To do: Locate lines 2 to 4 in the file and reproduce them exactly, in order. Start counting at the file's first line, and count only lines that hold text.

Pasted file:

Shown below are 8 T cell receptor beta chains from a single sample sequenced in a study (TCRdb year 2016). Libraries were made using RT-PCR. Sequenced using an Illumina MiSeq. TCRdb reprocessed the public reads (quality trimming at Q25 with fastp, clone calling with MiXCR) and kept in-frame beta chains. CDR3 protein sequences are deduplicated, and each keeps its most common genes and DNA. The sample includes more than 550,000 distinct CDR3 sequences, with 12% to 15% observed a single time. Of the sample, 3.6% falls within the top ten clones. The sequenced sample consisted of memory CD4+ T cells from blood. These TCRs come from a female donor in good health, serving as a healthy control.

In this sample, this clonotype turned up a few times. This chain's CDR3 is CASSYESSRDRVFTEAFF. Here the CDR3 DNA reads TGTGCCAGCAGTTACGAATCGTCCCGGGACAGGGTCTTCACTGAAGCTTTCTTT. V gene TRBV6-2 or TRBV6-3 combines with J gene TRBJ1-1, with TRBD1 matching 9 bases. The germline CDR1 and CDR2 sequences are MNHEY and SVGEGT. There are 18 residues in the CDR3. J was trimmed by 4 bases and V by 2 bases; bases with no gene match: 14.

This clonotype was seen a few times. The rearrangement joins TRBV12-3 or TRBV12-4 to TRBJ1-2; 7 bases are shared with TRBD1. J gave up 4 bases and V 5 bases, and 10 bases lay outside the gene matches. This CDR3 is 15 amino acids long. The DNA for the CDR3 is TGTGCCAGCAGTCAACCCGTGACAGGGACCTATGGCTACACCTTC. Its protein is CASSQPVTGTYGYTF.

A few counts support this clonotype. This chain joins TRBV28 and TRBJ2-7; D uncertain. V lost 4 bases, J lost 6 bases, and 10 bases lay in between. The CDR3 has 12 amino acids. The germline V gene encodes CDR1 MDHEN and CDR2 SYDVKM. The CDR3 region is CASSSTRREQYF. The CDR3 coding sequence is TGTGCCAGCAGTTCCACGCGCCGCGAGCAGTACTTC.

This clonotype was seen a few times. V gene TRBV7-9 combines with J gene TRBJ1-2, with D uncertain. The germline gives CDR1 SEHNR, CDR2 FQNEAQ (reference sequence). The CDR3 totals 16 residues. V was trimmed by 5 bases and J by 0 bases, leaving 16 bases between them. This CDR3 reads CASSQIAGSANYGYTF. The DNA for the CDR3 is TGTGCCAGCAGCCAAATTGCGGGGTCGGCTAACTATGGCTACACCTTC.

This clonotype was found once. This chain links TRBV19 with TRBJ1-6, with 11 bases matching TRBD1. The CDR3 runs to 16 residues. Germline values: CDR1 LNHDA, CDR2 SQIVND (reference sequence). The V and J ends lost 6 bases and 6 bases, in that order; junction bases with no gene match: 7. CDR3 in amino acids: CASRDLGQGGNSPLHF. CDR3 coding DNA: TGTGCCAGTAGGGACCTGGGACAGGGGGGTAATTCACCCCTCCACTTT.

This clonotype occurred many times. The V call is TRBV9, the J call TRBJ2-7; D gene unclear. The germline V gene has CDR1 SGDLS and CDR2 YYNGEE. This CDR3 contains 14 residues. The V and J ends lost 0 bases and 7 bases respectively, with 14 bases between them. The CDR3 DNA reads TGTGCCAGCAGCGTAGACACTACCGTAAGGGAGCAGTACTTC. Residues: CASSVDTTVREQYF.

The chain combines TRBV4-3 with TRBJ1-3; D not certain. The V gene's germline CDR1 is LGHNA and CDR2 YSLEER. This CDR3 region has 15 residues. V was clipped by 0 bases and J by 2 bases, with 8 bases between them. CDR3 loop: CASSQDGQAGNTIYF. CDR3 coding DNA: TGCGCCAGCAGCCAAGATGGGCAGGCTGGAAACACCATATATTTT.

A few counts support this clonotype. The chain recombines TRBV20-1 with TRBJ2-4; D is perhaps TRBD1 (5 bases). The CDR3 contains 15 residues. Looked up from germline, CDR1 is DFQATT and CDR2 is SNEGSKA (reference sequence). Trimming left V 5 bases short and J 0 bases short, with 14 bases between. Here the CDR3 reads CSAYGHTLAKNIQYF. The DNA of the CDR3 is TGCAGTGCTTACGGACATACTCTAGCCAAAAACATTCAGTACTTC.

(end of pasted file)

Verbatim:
In this sample, this clonotype turned up a few times. This chain's CDR3 is CASSYESSRDRVFTEAFF. Here the CDR3 DNA reads TGTGCCAGCAGTTACGAATCGTCCCGGGACAGGGTCTTCACTGAAGCTTTCTTT. V gene TRBV6-2 or TRBV6-3 combines with J gene TRBJ1-1, with TRBD1 matching 9 bases. The germline CDR1 and CDR2 sequences are MNHEY and SVGEGT. There are 18 residues in the CDR3. J was trimmed by 4 bases and V by 2 bases; bases with no gene match: 14.

This clonotype was seen a few times. The rearrangement joins TRBV12-3 or TRBV12-4 to TRBJ1-2; 7 bases are shared with TRBD1. J gave up 4 bases and V 5 bases, and 10 bases lay outside the gene matches. This CDR3 is 15 amino acids long. The DNA for the CDR3 is TGTGCCAGCAGTCAACCCGTGACAGGGACCTATGGCTACACCTTC. Its protein is CASSQPVTGTYGYTF.

A few counts support this clonotype. This chain joins TRBV28 and TRBJ2-7; D uncertain. V lost 4 bases, J lost 6 bases, and 10 bases lay in between. The CDR3 has 12 amino acids. The germline V gene encodes CDR1 MDHEN and CDR2 SYDVKM. The CDR3 region is CASSSTRREQYF. The CDR3 coding sequence is TGTGCCAGCAGTTCCACGCGCCGCGAGCAGTACTTC.